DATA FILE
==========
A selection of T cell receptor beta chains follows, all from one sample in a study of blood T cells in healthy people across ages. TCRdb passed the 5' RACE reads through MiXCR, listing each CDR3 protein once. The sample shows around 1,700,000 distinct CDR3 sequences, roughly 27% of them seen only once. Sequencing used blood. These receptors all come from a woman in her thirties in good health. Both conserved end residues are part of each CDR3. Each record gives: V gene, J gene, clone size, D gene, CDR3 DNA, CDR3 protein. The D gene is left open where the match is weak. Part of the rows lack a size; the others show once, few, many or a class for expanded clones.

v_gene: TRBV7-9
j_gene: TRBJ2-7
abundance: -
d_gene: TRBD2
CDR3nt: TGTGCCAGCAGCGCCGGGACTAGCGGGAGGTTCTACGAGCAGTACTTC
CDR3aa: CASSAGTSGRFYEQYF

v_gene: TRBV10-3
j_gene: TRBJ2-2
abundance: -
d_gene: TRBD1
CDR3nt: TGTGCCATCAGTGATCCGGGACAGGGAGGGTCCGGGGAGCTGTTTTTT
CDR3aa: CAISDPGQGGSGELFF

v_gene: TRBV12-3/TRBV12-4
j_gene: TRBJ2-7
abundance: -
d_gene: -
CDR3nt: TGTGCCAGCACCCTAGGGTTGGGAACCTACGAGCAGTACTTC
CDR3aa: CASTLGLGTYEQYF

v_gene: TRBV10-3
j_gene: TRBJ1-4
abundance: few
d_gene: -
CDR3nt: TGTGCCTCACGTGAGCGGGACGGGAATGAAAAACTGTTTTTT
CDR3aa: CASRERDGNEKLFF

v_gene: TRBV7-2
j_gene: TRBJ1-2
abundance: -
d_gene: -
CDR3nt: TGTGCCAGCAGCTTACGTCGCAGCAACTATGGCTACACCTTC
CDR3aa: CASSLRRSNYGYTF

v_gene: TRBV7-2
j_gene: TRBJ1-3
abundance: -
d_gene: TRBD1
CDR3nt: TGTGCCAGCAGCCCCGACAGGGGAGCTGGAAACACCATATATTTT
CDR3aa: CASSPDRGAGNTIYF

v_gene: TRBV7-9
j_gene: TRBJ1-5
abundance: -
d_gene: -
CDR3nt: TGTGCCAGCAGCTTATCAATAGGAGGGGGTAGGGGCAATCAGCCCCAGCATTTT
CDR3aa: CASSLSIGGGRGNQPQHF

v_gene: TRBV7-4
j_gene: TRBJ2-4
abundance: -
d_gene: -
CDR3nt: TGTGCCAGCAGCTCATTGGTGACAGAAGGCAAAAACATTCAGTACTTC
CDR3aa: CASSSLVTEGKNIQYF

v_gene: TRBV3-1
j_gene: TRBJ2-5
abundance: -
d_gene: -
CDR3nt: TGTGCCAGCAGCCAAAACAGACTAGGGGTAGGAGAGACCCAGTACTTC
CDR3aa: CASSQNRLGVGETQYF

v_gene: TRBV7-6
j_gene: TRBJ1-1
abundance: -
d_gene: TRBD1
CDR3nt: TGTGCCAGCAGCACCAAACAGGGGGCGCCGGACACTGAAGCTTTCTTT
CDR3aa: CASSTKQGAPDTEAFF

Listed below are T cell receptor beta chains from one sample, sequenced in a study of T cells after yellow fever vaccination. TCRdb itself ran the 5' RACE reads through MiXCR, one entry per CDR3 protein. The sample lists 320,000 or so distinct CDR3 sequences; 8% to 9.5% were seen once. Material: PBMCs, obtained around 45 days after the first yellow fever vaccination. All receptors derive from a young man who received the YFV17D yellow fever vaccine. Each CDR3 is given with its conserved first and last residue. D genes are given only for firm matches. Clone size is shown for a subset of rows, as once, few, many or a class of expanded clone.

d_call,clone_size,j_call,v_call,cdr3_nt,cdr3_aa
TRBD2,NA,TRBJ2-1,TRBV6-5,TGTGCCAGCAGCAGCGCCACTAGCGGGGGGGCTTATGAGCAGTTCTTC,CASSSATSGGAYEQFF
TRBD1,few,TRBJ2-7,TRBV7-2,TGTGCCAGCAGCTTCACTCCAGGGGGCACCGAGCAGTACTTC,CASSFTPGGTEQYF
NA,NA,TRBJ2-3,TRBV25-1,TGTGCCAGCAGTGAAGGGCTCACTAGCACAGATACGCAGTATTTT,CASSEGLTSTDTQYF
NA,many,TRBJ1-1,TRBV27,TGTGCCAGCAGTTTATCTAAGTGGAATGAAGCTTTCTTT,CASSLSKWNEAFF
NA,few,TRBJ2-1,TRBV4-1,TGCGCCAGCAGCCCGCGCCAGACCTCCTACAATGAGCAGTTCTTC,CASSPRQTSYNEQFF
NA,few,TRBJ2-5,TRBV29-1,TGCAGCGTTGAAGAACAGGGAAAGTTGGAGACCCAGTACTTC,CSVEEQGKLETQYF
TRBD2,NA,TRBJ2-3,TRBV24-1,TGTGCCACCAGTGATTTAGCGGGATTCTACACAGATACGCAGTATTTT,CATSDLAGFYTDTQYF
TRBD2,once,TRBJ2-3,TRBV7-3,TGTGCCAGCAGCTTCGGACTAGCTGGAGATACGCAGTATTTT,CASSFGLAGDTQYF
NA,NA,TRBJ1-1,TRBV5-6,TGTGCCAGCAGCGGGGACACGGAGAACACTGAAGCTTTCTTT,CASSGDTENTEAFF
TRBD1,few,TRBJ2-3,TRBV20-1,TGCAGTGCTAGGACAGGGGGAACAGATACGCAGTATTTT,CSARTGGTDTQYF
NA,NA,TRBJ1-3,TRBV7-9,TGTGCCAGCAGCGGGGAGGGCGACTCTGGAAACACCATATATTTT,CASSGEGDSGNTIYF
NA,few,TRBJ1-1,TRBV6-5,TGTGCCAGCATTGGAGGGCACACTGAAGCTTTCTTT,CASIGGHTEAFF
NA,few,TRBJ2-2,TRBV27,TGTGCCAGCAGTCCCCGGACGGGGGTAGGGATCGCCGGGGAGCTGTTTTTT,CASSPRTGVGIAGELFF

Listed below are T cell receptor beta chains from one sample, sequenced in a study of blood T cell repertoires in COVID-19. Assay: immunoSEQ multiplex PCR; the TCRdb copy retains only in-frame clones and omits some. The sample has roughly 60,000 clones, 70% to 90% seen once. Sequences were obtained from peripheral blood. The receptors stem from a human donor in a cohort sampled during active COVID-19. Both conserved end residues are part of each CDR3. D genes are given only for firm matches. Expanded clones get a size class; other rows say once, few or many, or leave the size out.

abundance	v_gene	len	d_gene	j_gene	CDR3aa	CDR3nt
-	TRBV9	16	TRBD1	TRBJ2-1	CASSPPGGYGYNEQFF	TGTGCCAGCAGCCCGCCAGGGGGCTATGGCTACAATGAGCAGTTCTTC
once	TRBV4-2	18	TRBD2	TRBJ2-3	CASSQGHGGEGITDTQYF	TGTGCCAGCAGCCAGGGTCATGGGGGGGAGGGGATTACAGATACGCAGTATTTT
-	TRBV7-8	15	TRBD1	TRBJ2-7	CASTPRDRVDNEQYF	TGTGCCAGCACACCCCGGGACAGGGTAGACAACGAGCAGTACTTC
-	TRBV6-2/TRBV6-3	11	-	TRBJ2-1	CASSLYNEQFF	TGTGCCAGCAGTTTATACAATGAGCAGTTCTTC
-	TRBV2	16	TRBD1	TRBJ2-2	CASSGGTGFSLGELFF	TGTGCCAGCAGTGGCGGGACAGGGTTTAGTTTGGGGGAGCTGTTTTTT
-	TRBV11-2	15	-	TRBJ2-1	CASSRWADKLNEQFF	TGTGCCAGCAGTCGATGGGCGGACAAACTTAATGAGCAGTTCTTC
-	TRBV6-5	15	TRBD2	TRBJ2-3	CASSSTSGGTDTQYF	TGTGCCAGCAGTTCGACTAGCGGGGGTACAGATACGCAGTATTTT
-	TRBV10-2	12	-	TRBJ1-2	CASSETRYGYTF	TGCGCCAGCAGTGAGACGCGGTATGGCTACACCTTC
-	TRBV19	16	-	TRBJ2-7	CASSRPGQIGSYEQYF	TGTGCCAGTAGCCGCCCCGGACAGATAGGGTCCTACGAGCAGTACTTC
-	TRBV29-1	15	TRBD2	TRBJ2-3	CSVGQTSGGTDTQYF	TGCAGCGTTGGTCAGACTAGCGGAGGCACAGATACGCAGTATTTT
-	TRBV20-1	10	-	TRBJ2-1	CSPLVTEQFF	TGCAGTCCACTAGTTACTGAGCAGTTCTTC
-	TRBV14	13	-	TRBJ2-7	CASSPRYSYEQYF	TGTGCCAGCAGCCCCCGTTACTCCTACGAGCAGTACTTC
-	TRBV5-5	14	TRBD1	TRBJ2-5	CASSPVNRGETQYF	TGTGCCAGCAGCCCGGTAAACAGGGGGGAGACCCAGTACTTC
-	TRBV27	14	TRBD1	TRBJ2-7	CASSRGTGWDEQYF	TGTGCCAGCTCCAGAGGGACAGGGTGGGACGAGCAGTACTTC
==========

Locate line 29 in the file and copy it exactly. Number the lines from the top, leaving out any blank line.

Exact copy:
d_gene: -